Robin McKircher, who served as the artistic director of the Lincoln Community for almost eight years, first met Harris when Harris acted in a play called, ironically, “The Civil War.” Last spring Harris asked McKircher to direct what was to be the premiere showing of the play, a fundraiser for an Alabama museum. McKircher suggested they perform it at Doane College first, where it caught the notice of the Abraham Lincoln Bicentennial Committee.

“Civil War Voices” incorporates Elizabeth Keckley’s often quirky and unusual recollections of life in the Lincoln household. She recalls the pet goats that Lincoln loved, much to the consternation of his wife. Mr. and Mrs. Lincoln make an appearance in the musical as well.

The show is a tribute to Harris’s parents, both of whom loved music and history. Harris’s mother was a pianist and violinist, and his father appreciated all kinds of good music. Harris grew up surrounded by music and participated in musical theater throughout high school and college. Harris’s wife, Vicki, is also a violinist and pianist and has her own studio.

Harris’s father was from Opelika, Alabama, and his mother was from McCook, Nebraska, so the family commuted between the two states, spending the school year in McCook, where his father worked at his grandfather’s store, and summers in Opelika, where his father had a farm.

His summers in Alabama gave the Nebraska boy a strong connection with the South. He grew up during the “tail end of segregation,” and remembers when he couldn’t go with an African-American friend to the theater because his friend had to sit in the balcony.

“It bothered me, but it also really interested me to learn more about what this was this all about,” Harris said. “My dad had a very innate, natural grasp of what America was about; he was very perceptive. He knew a lot about the history of the South and so I learned from him.”
Harris’s father founded the Museum of East Alabama in Opelika, which sponsored the showing of “Civil War Voices” last spring. His mother, who is still living at age 96, founded the High Plains Museum in McCook. The musical will be performed in McCook on February 21, as a fundraiser for the Fox Theatre.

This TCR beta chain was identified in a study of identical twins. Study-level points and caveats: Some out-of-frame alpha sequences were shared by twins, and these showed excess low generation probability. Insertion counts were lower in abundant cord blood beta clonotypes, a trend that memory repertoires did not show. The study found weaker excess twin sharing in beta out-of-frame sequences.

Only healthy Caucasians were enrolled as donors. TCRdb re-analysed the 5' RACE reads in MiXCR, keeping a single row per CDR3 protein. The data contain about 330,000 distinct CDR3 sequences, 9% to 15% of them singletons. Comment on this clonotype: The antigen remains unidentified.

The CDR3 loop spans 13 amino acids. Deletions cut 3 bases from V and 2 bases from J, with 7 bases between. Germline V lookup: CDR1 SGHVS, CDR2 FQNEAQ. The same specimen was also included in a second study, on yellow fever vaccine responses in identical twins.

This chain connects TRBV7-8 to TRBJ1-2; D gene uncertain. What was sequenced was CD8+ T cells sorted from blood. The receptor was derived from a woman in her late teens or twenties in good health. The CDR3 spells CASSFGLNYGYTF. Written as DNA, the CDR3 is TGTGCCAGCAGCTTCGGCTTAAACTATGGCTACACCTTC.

The cast includes some of the Lincoln and Omaha’s best performers. Harris himself will play the part of Uncle Joe. Although the costumes are from the Civil War Period, the show has a contemporary rather than a “dusty, antiquated feel,” said McKercher.

“It’s timeless in its message,” McKercher said. “The stories Jim has concentrated on are stories of individuals who find beauty and joy. The solemnity of some of these occasions and the heart that these characters have all sewn up in the cataclysm of what they faced at that time is really quite inspirational.”

All tickets for “Civil War Voices” are general admission and are available at the Lied Center Box Office by calling 472-4747. Cost is only $15 for adults and $10 for students.

Elvis Lives

Published in L Magazine, January 2009
Copyright 2009 by L Magazine, used with permission
This is my original, unedited version

Joseph Hall is still getting used to being famous. After finishing in the top ten on the national TV program “America’s Got Talent,” the 24-year-old Elvis Tribute Artist can’t seem to go anywhere without being recognized. While pumping gas or shopping for groceries, strangers congratulate him and tell him they voted for him. It’s still a little overwhelming, considering that around two years ago he was working in his father’s restaurant and had never performed on stage.

His road to fame started in October of 2006, when his family threw an employee Halloween party and opened it up to the public. Hall went as Elvis and sang a few songs. Afterwards one of the guests approached him and asked him to perform at her bar. That led to another show, which led to another show. Six months later, Hall placed in the top ten in an Elvis tribute contest and was asked to headline the first ever Elvis Presley cruise. Because of his success, he decided to quit his job and become a full-time entertainer.